This thesis is concerned with factor investing and the prevalence of the Quality minus junk (QMJ) factor in the Danish mutual fund industry. The Quality minus junk factor was created by Asness, Frazzini, & Pedersen (2013) and utilized in the paper “Buffett’s alpha” (Frazzini, Kabiller, & Pedersen, 2013). The Quality minus junk factor is considered to be a hedge-factor, where it had substantial loading during bad times. In fact, it exhibited market timing characteristics showing investors’ flight to quality during these times. The factor displayed a considerable premium through the years in the original study. The analysis of this study is in three parts. First, we consider the distribution of returns and performance of mutual funds in our sample. Second, we perform regression analysis to determine the significance of the QMJ-factor in our sample. Third, we conduct style analysis of the funds’ investment strategies. We find correlation between the distribution statistics and performance of a fund, and its QMJcoefficient. In general, the higher the QMJ-coefficient of a fund, the better its distribution statistics and performance. Furthermore, we observe evidence of QMJ’s presence in the Danish mutual fund industry. However, the evidence is not conclusive and needs further research. In addition, we did not observe market timing with regards to the QMJ-factor. When conducting the style analysis, we tried to replicate each fund’s returns. In doing so, we managed to outperform the actual returns of the funds by applying their investment strategy to Exchange-traded-funds. The findings would suggest that investors are better off investing in passive index funds rather than active mutual funds.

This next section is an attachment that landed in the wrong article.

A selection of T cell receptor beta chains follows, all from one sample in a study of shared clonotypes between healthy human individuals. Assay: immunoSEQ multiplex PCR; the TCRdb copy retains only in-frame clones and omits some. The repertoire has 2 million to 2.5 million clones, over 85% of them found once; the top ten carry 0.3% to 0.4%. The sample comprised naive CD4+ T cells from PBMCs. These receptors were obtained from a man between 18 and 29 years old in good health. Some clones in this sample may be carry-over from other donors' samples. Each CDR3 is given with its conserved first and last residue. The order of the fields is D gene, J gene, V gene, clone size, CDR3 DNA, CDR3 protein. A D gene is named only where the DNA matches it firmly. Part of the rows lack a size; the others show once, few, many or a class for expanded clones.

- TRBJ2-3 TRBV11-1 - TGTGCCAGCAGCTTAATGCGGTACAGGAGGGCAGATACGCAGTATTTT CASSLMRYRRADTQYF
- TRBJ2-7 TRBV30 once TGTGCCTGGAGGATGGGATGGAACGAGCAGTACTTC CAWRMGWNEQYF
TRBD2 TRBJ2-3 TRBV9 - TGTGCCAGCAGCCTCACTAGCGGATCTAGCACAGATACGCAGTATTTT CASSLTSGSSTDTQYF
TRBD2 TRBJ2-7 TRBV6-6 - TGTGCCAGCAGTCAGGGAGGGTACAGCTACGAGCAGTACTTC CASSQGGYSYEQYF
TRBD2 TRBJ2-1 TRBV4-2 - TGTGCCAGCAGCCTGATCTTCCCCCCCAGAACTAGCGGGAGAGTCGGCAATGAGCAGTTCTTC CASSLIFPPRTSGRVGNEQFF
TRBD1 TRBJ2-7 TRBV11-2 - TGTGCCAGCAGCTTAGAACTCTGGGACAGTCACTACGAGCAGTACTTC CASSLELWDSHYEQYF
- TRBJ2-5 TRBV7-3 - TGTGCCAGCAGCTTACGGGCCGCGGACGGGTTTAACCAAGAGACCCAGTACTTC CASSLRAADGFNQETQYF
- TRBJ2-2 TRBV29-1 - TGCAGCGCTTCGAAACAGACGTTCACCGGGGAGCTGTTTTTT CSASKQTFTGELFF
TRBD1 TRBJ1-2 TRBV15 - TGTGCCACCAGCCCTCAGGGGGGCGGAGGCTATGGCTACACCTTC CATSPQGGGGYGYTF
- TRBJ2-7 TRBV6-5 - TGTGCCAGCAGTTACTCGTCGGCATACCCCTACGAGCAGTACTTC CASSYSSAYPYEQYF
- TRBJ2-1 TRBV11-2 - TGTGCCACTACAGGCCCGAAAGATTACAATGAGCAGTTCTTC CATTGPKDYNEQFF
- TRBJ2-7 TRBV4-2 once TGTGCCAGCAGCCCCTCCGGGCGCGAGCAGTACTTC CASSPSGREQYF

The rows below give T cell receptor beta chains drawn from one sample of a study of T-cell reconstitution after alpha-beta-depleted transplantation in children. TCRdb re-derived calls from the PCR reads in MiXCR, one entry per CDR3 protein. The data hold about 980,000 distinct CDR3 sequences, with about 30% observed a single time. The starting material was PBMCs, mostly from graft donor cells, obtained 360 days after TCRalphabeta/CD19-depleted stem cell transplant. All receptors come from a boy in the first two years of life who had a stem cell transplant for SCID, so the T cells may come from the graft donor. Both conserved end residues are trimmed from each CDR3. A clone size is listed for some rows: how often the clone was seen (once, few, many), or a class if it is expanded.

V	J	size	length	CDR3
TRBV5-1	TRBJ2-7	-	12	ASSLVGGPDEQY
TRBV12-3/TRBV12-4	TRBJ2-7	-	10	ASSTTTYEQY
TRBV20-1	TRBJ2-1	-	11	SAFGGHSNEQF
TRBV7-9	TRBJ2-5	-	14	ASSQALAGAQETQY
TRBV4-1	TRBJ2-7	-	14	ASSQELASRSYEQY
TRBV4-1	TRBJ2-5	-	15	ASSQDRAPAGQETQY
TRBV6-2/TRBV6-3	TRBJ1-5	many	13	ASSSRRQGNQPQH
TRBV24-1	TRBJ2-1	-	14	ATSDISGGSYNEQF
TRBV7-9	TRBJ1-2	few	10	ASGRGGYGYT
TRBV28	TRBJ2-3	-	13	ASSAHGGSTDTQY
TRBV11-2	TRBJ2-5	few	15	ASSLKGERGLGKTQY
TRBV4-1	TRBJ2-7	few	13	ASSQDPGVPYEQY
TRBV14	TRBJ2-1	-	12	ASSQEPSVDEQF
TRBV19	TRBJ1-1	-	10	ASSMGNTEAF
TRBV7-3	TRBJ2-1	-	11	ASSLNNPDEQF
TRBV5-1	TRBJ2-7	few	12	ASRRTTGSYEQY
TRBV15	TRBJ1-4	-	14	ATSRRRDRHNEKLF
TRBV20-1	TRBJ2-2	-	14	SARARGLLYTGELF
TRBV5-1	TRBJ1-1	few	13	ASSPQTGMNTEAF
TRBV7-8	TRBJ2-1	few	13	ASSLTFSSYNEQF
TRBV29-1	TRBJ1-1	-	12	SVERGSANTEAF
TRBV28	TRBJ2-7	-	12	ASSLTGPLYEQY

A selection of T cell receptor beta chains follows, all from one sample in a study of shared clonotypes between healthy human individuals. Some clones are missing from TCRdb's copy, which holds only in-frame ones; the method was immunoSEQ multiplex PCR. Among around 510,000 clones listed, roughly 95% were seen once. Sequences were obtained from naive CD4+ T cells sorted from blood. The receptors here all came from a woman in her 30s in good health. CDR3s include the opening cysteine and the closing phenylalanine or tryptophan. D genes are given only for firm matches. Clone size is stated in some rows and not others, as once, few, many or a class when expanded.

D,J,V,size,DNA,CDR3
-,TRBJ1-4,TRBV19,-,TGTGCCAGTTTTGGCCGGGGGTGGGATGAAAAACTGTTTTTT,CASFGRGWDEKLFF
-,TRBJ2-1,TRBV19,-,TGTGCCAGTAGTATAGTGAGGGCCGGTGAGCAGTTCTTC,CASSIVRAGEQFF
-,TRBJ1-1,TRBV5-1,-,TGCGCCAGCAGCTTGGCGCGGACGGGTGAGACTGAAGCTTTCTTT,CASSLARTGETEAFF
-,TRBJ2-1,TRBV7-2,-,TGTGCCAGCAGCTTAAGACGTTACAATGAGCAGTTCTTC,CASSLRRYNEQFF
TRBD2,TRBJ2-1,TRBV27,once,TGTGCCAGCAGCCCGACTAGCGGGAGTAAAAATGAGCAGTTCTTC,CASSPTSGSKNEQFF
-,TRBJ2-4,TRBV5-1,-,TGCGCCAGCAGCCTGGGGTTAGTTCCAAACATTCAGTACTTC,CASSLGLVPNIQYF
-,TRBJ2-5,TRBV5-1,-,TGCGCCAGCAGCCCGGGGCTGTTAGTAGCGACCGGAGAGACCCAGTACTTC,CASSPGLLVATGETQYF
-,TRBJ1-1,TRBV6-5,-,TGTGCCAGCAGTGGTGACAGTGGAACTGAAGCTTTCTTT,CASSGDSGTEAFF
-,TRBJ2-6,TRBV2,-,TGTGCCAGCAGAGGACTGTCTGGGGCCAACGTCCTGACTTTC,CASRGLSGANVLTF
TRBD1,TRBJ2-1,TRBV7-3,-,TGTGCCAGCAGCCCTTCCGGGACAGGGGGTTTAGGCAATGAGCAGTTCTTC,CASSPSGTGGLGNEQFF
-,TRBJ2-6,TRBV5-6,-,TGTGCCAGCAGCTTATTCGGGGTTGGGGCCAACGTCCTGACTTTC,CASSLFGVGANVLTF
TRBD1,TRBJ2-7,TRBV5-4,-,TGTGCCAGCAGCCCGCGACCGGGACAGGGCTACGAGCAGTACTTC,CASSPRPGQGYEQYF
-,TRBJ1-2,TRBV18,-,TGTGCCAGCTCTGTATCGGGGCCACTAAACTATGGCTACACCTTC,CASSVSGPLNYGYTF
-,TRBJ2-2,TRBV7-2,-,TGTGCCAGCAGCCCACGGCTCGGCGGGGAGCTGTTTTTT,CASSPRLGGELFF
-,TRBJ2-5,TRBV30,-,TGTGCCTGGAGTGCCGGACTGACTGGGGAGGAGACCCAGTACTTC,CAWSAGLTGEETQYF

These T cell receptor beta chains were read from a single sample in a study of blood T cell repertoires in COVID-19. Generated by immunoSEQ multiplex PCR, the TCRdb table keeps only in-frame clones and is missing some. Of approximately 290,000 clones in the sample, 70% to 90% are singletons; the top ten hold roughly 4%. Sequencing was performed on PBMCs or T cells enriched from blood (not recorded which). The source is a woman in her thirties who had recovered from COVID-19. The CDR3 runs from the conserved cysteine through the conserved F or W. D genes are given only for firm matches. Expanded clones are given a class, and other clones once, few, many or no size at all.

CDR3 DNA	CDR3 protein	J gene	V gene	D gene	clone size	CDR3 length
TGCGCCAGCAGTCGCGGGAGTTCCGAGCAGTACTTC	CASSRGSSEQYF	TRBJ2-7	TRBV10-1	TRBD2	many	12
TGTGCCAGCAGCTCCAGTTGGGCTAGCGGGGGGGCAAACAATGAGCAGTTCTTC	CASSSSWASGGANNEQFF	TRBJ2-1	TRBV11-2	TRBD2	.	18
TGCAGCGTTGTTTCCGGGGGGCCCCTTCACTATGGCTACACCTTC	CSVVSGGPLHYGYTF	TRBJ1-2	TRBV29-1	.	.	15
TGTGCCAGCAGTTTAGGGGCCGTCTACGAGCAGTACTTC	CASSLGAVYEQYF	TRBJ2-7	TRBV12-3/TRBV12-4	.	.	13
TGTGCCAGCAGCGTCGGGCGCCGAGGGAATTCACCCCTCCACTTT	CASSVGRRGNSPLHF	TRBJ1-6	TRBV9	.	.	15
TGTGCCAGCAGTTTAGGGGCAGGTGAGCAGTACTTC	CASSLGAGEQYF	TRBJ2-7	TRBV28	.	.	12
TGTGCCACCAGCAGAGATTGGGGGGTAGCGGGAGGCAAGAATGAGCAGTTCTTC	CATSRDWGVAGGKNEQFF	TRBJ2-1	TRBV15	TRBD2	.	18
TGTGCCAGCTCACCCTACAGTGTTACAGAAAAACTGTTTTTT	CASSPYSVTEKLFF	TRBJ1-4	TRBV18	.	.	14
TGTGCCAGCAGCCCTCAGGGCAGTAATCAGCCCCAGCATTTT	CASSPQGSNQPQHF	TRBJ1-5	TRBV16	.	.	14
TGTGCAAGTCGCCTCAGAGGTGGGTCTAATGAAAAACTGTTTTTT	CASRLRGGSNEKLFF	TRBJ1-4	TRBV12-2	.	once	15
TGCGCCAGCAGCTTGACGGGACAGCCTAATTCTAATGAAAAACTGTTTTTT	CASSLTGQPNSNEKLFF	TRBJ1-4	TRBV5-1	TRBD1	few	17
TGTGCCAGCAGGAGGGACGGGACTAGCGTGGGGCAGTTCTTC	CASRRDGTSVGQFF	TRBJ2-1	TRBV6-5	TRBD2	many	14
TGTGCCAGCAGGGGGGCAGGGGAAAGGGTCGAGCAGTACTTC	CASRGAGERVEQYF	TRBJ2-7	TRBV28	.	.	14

|Educations||MSc in Applied Economics and Finance, (Graduate Programme) Final Thesis|
|Number of pages||111|